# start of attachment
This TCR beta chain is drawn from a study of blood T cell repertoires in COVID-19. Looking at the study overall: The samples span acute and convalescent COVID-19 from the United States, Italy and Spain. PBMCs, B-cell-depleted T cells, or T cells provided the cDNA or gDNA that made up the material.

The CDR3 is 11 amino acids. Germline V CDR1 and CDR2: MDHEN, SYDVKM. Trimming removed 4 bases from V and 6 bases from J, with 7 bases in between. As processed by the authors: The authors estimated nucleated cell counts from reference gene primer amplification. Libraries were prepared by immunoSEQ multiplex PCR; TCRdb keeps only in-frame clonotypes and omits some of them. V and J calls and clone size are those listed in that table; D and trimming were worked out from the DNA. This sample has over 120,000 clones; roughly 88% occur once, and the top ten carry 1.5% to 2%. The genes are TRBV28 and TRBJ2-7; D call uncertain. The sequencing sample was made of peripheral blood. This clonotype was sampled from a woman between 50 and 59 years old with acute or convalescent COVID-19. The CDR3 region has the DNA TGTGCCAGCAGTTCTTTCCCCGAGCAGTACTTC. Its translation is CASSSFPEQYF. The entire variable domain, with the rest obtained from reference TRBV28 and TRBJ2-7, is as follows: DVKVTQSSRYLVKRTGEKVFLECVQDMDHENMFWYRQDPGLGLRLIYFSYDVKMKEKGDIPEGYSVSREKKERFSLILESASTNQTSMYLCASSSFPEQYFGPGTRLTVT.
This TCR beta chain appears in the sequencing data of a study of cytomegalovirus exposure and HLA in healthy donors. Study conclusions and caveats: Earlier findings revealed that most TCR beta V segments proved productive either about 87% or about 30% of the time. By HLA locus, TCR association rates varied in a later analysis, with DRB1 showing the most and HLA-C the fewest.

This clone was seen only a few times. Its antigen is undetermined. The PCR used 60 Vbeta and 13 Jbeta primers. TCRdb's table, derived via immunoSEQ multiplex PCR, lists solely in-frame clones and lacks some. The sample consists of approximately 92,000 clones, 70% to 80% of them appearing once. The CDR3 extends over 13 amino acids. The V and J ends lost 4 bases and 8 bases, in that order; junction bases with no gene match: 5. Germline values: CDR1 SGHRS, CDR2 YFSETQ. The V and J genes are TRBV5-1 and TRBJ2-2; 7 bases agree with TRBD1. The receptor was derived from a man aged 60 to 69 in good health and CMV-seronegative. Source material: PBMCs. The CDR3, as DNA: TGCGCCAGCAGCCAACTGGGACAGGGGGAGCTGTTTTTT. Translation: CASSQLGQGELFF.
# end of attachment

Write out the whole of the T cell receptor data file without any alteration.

This TCR beta chain is drawn from a study of blood T cell repertoires in COVID-19. Looking at the study overall: The samples span acute and convalescent COVID-19 from the United States, Italy and Spain. PBMCs, B-cell-depleted T cells, or T cells provided the cDNA or gDNA that made up the material.

The CDR3 is 11 amino acids. Germline V CDR1 and CDR2: MDHEN, SYDVKM. Trimming removed 4 bases from V and 6 bases from J, with 7 bases in between. As processed by the authors: The authors estimated nucleated cell counts from reference gene primer amplification. Libraries were prepared by immunoSEQ multiplex PCR; TCRdb keeps only in-frame clonotypes and omits some of them. V and J calls and clone size are those listed in that table; D and trimming were worked out from the DNA. This sample has over 120,000 clones; roughly 88% occur once, and the top ten carry 1.5% to 2%. The genes are TRBV28 and TRBJ2-7; D call uncertain. The sequencing sample was made of peripheral blood. This clonotype was sampled from a woman between 50 and 59 years old with acute or convalescent COVID-19. The CDR3 region has the DNA TGTGCCAGCAGTTCTTTCCCCGAGCAGTACTTC. Its translation is CASSSFPEQYF. The entire variable domain, with the rest obtained from reference TRBV28 and TRBJ2-7, is as follows: DVKVTQSSRYLVKRTGEKVFLECVQDMDHENMFWYRQDPGLGLRLIYFSYDVKMKEKGDIPEGYSVSREKKERFSLILESASTNQTSMYLCASSSFPEQYFGPGTRLTVT.
This TCR beta chain appears in the sequencing data of a study of cytomegalovirus exposure and HLA in healthy donors. Study conclusions and caveats: Earlier findings revealed that most TCR beta V segments proved productive either about 87% or about 30% of the time. By HLA locus, TCR association rates varied in a later analysis, with DRB1 showing the most and HLA-C the fewest.

This clone was seen only a few times. Its antigen is undetermined. The PCR used 60 Vbeta and 13 Jbeta primers. TCRdb's table, derived via immunoSEQ multiplex PCR, lists solely in-frame clones and lacks some. The sample consists of approximately 92,000 clones, 70% to 80% of them appearing once. The CDR3 extends over 13 amino acids. The V and J ends lost 4 bases and 8 bases, in that order; junction bases with no gene match: 5. Germline values: CDR1 SGHRS, CDR2 YFSETQ. The V and J genes are TRBV5-1 and TRBJ2-2; 7 bases agree with TRBD1. The receptor was derived from a man aged 60 to 69 in good health and CMV-seronegative. Source material: PBMCs. The CDR3, as DNA: TGCGCCAGCAGCCAACTGGGACAGGGGGAGCTGTTTTTT. Translation: CASSQLGQGELFF.